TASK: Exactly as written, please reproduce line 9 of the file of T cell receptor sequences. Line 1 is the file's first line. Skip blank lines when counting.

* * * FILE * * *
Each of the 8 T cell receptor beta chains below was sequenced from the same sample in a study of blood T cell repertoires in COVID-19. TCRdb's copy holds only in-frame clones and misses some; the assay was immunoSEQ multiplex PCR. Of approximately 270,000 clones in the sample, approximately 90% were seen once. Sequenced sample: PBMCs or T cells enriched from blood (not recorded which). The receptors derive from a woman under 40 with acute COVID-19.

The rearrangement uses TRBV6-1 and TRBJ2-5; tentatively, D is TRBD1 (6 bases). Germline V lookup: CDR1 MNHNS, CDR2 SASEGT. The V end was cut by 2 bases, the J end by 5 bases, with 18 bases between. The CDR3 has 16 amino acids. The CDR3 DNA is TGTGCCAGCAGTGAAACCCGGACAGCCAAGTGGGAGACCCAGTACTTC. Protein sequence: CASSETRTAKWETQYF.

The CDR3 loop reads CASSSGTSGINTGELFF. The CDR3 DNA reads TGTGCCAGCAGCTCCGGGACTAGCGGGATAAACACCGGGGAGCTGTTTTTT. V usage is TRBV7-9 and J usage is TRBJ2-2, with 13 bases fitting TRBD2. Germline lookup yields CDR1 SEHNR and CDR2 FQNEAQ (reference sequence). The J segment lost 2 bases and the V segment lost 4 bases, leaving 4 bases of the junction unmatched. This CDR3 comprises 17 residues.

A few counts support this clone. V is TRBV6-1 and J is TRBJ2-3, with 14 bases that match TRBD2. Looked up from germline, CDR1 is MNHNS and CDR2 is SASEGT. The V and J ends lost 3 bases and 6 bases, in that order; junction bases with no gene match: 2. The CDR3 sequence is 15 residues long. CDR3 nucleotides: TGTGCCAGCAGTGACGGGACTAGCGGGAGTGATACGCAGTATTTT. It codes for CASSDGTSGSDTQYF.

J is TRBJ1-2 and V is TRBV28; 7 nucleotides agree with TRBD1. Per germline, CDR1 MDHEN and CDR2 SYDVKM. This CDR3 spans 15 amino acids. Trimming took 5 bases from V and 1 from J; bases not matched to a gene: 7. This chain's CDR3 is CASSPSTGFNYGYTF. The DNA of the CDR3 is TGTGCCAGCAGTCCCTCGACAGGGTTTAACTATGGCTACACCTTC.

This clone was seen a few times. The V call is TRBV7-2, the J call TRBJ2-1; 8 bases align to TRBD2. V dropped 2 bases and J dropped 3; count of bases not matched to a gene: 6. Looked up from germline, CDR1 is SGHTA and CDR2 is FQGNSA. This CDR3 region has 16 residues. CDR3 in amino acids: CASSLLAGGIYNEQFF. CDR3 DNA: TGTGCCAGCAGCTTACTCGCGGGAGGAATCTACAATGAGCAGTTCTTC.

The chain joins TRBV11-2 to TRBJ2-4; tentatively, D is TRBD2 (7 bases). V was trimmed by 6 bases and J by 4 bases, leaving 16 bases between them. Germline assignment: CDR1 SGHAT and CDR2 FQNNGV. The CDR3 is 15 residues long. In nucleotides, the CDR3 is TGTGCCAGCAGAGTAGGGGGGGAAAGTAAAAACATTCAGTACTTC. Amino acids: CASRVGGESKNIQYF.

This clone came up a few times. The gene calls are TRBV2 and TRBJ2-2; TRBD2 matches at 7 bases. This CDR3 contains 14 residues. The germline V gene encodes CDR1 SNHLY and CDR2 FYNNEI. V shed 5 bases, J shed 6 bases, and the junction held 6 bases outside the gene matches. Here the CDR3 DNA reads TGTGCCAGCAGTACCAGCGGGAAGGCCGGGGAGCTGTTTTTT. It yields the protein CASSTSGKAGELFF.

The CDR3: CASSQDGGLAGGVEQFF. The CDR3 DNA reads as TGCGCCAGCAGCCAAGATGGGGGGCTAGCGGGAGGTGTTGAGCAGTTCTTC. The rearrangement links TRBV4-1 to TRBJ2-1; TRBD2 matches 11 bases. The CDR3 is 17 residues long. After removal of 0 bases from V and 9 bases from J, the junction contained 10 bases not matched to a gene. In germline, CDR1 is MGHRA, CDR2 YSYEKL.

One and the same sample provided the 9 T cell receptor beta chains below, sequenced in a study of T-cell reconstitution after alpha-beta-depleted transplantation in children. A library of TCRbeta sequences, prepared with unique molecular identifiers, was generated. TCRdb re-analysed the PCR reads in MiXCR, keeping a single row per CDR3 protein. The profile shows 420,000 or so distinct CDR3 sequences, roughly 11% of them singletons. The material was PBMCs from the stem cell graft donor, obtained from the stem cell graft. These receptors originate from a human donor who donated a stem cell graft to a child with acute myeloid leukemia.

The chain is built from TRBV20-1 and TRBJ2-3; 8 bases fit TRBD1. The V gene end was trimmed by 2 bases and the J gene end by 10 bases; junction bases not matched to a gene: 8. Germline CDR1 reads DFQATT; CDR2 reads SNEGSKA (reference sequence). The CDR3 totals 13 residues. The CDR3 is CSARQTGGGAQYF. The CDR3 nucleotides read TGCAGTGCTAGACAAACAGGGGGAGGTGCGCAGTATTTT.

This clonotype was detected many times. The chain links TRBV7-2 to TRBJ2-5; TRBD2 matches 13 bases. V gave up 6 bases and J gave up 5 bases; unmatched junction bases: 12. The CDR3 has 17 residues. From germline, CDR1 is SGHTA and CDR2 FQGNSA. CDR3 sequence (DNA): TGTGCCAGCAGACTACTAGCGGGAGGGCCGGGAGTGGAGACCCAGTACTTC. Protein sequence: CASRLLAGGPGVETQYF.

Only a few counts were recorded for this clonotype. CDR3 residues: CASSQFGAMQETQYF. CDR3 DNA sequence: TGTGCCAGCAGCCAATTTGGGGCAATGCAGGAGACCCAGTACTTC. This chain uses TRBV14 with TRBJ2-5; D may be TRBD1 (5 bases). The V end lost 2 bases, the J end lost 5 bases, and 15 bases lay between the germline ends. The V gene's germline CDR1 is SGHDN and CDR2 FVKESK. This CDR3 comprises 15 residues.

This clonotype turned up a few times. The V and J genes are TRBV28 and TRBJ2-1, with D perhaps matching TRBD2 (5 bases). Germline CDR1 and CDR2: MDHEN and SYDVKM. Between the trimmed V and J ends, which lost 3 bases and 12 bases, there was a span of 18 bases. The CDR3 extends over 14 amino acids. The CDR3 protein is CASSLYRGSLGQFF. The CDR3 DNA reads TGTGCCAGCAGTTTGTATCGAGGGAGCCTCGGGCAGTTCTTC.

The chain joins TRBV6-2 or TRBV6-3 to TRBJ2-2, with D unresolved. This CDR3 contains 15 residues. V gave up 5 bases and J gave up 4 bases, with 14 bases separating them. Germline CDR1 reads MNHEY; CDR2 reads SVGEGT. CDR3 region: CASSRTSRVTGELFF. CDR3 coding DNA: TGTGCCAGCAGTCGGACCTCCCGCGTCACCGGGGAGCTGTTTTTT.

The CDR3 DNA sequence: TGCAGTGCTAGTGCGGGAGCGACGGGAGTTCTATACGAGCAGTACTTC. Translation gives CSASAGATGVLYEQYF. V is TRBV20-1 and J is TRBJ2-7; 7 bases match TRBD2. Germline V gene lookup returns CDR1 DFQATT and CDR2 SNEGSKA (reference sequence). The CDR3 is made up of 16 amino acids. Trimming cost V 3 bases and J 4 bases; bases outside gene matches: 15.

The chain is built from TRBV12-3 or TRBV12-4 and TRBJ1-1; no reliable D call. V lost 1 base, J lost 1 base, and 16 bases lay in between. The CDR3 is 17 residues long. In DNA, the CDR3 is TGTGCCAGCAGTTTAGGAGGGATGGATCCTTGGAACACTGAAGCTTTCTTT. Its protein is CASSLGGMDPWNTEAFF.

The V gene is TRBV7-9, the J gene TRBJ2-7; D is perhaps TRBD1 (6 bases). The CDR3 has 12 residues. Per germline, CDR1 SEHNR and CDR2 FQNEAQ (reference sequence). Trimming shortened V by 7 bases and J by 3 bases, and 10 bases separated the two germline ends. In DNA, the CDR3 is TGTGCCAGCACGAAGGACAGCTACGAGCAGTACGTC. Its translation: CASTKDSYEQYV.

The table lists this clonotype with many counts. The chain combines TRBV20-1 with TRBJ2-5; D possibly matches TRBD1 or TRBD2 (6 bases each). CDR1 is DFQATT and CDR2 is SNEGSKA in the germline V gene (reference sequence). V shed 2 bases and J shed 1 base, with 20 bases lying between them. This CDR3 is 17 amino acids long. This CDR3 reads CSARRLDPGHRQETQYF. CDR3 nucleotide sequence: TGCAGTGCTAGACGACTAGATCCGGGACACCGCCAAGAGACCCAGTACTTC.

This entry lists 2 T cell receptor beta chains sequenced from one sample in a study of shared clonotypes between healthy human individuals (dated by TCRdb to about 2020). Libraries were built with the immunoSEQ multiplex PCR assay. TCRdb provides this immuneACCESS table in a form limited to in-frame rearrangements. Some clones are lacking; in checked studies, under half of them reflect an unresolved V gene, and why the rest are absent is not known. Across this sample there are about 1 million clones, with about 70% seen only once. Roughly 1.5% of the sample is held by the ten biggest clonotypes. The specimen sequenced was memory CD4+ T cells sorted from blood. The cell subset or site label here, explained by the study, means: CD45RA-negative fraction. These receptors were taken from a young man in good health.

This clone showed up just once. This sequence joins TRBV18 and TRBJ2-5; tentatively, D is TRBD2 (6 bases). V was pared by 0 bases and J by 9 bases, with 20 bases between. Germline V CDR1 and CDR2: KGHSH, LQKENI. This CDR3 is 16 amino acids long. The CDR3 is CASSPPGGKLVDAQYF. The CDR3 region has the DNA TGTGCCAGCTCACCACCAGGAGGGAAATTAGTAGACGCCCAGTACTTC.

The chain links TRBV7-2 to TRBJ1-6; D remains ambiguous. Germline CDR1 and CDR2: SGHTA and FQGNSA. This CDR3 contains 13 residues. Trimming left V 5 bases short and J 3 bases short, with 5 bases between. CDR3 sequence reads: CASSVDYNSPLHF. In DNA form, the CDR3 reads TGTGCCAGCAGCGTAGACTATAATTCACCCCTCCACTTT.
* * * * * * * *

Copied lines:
The CDR3: CASSQDGGLAGGVEQFF. The CDR3 DNA reads as TGCGCCAGCAGCCAAGATGGGGGGCTAGCGGGAGGTGTTGAGCAGTTCTTC. The rearrangement links TRBV4-1 to TRBJ2-1; TRBD2 matches 11 bases. The CDR3 is 17 residues long. After removal of 0 bases from V and 9 bases from J, the junction contained 10 bases not matched to a gene. In germline, CDR1 is MGHRA, CDR2 YSYEKL.